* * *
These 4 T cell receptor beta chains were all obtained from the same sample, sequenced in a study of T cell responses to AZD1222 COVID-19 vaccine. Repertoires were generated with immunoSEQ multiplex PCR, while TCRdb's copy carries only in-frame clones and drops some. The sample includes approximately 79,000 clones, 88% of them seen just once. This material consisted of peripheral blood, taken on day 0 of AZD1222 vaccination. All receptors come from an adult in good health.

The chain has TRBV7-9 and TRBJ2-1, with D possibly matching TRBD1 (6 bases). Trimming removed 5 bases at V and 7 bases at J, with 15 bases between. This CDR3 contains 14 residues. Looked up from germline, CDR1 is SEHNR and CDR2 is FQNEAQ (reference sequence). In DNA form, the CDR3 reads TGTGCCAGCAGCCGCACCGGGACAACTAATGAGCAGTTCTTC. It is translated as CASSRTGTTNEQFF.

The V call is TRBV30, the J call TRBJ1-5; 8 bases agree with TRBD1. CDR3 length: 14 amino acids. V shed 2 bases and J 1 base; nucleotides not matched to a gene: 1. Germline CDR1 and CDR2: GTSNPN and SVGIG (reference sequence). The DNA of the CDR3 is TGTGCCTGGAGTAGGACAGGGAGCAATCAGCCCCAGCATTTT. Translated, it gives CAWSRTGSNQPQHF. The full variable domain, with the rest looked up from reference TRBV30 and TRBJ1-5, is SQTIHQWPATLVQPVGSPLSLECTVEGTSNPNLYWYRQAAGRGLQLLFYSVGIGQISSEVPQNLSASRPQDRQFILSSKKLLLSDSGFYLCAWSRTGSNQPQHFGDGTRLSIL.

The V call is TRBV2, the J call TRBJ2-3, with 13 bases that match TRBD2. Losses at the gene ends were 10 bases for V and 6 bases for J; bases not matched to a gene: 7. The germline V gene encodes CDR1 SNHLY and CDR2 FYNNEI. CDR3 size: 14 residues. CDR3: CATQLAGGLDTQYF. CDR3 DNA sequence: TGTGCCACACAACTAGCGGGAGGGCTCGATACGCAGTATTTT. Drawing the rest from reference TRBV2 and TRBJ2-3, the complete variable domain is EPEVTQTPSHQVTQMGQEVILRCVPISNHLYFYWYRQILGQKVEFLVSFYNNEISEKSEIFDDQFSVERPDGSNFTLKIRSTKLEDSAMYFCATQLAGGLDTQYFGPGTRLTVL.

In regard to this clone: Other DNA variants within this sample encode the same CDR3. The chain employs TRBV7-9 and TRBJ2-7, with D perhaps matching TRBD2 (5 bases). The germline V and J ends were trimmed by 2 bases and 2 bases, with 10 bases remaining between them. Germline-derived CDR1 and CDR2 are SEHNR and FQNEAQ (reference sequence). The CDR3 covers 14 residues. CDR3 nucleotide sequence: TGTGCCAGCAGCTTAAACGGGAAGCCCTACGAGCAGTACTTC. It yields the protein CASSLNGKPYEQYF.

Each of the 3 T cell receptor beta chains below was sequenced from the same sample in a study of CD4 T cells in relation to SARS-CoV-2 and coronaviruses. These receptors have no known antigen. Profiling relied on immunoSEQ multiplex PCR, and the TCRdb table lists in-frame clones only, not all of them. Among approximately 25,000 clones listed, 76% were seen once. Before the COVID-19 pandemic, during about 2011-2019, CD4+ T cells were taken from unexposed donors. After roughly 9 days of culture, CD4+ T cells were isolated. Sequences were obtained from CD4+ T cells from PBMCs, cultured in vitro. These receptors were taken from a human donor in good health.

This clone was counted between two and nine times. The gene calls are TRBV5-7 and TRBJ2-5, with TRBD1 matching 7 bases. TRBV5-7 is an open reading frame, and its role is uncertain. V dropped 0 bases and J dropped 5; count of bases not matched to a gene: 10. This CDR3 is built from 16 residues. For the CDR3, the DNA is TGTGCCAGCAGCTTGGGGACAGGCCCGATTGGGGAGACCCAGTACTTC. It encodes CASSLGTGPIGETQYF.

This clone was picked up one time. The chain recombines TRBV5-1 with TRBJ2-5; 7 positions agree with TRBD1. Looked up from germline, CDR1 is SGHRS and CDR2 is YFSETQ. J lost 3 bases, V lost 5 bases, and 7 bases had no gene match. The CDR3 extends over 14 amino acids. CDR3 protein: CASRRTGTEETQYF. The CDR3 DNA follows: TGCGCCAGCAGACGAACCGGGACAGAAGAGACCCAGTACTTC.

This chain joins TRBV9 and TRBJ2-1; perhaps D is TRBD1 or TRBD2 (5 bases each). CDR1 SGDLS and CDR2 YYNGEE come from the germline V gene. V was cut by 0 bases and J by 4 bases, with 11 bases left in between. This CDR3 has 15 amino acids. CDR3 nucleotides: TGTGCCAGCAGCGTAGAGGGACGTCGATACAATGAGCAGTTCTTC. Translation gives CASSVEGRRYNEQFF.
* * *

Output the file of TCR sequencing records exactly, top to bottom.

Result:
These 4 T cell receptor beta chains were all obtained from the same sample, sequenced in a study of T cell responses to AZD1222 COVID-19 vaccine. Repertoires were generated with immunoSEQ multiplex PCR, while TCRdb's copy carries only in-frame clones and drops some. The sample includes approximately 79,000 clones, 88% of them seen just once. This material consisted of peripheral blood, taken on day 0 of AZD1222 vaccination. All receptors come from an adult in good health.

The chain has TRBV7-9 and TRBJ2-1, with D possibly matching TRBD1 (6 bases). Trimming removed 5 bases at V and 7 bases at J, with 15 bases between. This CDR3 contains 14 residues. Looked up from germline, CDR1 is SEHNR and CDR2 is FQNEAQ (reference sequence). In DNA form, the CDR3 reads TGTGCCAGCAGCCGCACCGGGACAACTAATGAGCAGTTCTTC. It is translated as CASSRTGTTNEQFF.

The V call is TRBV30, the J call TRBJ1-5; 8 bases agree with TRBD1. CDR3 length: 14 amino acids. V shed 2 bases and J 1 base; nucleotides not matched to a gene: 1. Germline CDR1 and CDR2: GTSNPN and SVGIG (reference sequence). The DNA of the CDR3 is TGTGCCTGGAGTAGGACAGGGAGCAATCAGCCCCAGCATTTT. Translated, it gives CAWSRTGSNQPQHF. The full variable domain, with the rest looked up from reference TRBV30 and TRBJ1-5, is SQTIHQWPATLVQPVGSPLSLECTVEGTSNPNLYWYRQAAGRGLQLLFYSVGIGQISSEVPQNLSASRPQDRQFILSSKKLLLSDSGFYLCAWSRTGSNQPQHFGDGTRLSIL.

The V call is TRBV2, the J call TRBJ2-3, with 13 bases that match TRBD2. Losses at the gene ends were 10 bases for V and 6 bases for J; bases not matched to a gene: 7. The germline V gene encodes CDR1 SNHLY and CDR2 FYNNEI. CDR3 size: 14 residues. CDR3: CATQLAGGLDTQYF. CDR3 DNA sequence: TGTGCCACACAACTAGCGGGAGGGCTCGATACGCAGTATTTT. Drawing the rest from reference TRBV2 and TRBJ2-3, the complete variable domain is EPEVTQTPSHQVTQMGQEVILRCVPISNHLYFYWYRQILGQKVEFLVSFYNNEISEKSEIFDDQFSVERPDGSNFTLKIRSTKLEDSAMYFCATQLAGGLDTQYFGPGTRLTVL.

In regard to this clone: Other DNA variants within this sample encode the same CDR3. The chain employs TRBV7-9 and TRBJ2-7, with D perhaps matching TRBD2 (5 bases). The germline V and J ends were trimmed by 2 bases and 2 bases, with 10 bases remaining between them. Germline-derived CDR1 and CDR2 are SEHNR and FQNEAQ (reference sequence). The CDR3 covers 14 residues. CDR3 nucleotide sequence: TGTGCCAGCAGCTTAAACGGGAAGCCCTACGAGCAGTACTTC. It yields the protein CASSLNGKPYEQYF.

Each of the 3 T cell receptor beta chains below was sequenced from the same sample in a study of CD4 T cells in relation to SARS-CoV-2 and coronaviruses. These receptors have no known antigen. Profiling relied on immunoSEQ multiplex PCR, and the TCRdb table lists in-frame clones only, not all of them. Among approximately 25,000 clones listed, 76% were seen once. Before the COVID-19 pandemic, during about 2011-2019, CD4+ T cells were taken from unexposed donors. After roughly 9 days of culture, CD4+ T cells were isolated. Sequences were obtained from CD4+ T cells from PBMCs, cultured in vitro. These receptors were taken from a human donor in good health.

This clone was counted between two and nine times. The gene calls are TRBV5-7 and TRBJ2-5, with TRBD1 matching 7 bases. TRBV5-7 is an open reading frame, and its role is uncertain. V dropped 0 bases and J dropped 5; count of bases not matched to a gene: 10. This CDR3 is built from 16 residues. For the CDR3, the DNA is TGTGCCAGCAGCTTGGGGACAGGCCCGATTGGGGAGACCCAGTACTTC. It encodes CASSLGTGPIGETQYF.

This clone was picked up one time. The chain recombines TRBV5-1 with TRBJ2-5; 7 positions agree with TRBD1. Looked up from germline, CDR1 is SGHRS and CDR2 is YFSETQ. J lost 3 bases, V lost 5 bases, and 7 bases had no gene match. The CDR3 extends over 14 amino acids. CDR3 protein: CASRRTGTEETQYF. The CDR3 DNA follows: TGCGCCAGCAGACGAACCGGGACAGAAGAGACCCAGTACTTC.

This chain joins TRBV9 and TRBJ2-1; perhaps D is TRBD1 or TRBD2 (5 bases each). CDR1 SGDLS and CDR2 YYNGEE come from the germline V gene. V was cut by 0 bases and J by 4 bases, with 11 bases left in between. This CDR3 has 15 amino acids. CDR3 nucleotides: TGTGCCAGCAGCGTAGAGGGACGTCGATACAATGAGCAGTTCTTC. Translation gives CASSVEGRRYNEQFF.